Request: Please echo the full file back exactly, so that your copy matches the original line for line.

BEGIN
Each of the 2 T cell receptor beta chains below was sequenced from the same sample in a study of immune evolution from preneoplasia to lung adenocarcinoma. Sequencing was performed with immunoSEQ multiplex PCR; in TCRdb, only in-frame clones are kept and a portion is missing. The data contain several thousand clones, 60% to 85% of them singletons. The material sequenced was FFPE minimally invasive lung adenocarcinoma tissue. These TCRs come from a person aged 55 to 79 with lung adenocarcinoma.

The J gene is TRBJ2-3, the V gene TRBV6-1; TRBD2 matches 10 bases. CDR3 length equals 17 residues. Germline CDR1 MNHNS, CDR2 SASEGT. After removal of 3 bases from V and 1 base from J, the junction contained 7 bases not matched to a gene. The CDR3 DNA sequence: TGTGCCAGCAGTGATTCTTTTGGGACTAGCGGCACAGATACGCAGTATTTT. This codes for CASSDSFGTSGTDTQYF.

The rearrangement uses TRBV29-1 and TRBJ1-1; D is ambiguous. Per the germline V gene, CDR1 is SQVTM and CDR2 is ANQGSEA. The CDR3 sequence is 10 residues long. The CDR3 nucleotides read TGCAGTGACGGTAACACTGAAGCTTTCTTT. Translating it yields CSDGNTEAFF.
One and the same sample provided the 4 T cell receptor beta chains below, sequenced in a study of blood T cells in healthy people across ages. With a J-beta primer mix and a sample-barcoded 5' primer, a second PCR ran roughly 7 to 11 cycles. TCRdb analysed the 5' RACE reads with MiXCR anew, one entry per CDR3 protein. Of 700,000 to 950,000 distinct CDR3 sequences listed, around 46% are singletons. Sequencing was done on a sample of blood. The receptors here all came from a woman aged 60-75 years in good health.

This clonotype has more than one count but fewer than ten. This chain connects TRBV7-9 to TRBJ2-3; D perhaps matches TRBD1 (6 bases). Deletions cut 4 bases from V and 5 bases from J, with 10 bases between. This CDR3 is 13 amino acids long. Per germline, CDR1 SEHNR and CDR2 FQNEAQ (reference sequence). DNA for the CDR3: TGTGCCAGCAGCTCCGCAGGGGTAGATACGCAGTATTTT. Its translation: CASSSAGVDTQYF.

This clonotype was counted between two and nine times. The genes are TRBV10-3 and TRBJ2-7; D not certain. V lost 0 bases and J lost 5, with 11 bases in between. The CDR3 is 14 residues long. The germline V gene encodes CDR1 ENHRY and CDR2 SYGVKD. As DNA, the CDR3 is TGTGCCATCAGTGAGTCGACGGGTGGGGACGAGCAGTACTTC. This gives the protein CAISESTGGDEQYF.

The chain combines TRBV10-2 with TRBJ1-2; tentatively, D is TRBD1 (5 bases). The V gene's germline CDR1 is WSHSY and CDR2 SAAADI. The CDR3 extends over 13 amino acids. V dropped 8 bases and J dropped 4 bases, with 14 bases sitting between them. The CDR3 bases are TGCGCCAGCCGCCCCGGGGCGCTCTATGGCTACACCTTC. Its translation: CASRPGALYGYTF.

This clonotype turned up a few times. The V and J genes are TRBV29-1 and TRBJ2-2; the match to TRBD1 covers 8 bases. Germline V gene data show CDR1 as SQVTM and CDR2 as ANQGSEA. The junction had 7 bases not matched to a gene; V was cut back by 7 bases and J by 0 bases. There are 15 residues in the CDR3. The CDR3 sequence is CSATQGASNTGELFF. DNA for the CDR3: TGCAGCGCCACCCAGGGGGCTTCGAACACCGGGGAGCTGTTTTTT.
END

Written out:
Each of the 2 T cell receptor beta chains below was sequenced from the same sample in a study of immune evolution from preneoplasia to lung adenocarcinoma. Sequencing was performed with immunoSEQ multiplex PCR; in TCRdb, only in-frame clones are kept and a portion is missing. The data contain several thousand clones, 60% to 85% of them singletons. The material sequenced was FFPE minimally invasive lung adenocarcinoma tissue. These TCRs come from a person aged 55 to 79 with lung adenocarcinoma.

The J gene is TRBJ2-3, the V gene TRBV6-1; TRBD2 matches 10 bases. CDR3 length equals 17 residues. Germline CDR1 MNHNS, CDR2 SASEGT. After removal of 3 bases from V and 1 base from J, the junction contained 7 bases not matched to a gene. The CDR3 DNA sequence: TGTGCCAGCAGTGATTCTTTTGGGACTAGCGGCACAGATACGCAGTATTTT. This codes for CASSDSFGTSGTDTQYF.

The rearrangement uses TRBV29-1 and TRBJ1-1; D is ambiguous. Per the germline V gene, CDR1 is SQVTM and CDR2 is ANQGSEA. The CDR3 sequence is 10 residues long. The CDR3 nucleotides read TGCAGTGACGGTAACACTGAAGCTTTCTTT. Translating it yields CSDGNTEAFF.
One and the same sample provided the 4 T cell receptor beta chains below, sequenced in a study of blood T cells in healthy people across ages. With a J-beta primer mix and a sample-barcoded 5' primer, a second PCR ran roughly 7 to 11 cycles. TCRdb analysed the 5' RACE reads with MiXCR anew, one entry per CDR3 protein. Of 700,000 to 950,000 distinct CDR3 sequences listed, around 46% are singletons. Sequencing was done on a sample of blood. The receptors here all came from a woman aged 60-75 years in good health.

This clonotype has more than one count but fewer than ten. This chain connects TRBV7-9 to TRBJ2-3; D perhaps matches TRBD1 (6 bases). Deletions cut 4 bases from V and 5 bases from J, with 10 bases between. This CDR3 is 13 amino acids long. Per germline, CDR1 SEHNR and CDR2 FQNEAQ (reference sequence). DNA for the CDR3: TGTGCCAGCAGCTCCGCAGGGGTAGATACGCAGTATTTT. Its translation: CASSSAGVDTQYF.

This clonotype was counted between two and nine times. The genes are TRBV10-3 and TRBJ2-7; D not certain. V lost 0 bases and J lost 5, with 11 bases in between. The CDR3 is 14 residues long. The germline V gene encodes CDR1 ENHRY and CDR2 SYGVKD. As DNA, the CDR3 is TGTGCCATCAGTGAGTCGACGGGTGGGGACGAGCAGTACTTC. This gives the protein CAISESTGGDEQYF.

The chain combines TRBV10-2 with TRBJ1-2; tentatively, D is TRBD1 (5 bases). The V gene's germline CDR1 is WSHSY and CDR2 SAAADI. The CDR3 extends over 13 amino acids. V dropped 8 bases and J dropped 4 bases, with 14 bases sitting between them. The CDR3 bases are TGCGCCAGCCGCCCCGGGGCGCTCTATGGCTACACCTTC. Its translation: CASRPGALYGYTF.

This clonotype turned up a few times. The V and J genes are TRBV29-1 and TRBJ2-2; the match to TRBD1 covers 8 bases. Germline V gene data show CDR1 as SQVTM and CDR2 as ANQGSEA. The junction had 7 bases not matched to a gene; V was cut back by 7 bases and J by 0 bases. There are 15 residues in the CDR3. The CDR3 sequence is CSATQGASNTGELFF. DNA for the CDR3: TGCAGCGCCACCCAGGGGGCTTCGAACACCGGGGAGCTGTTTTTT.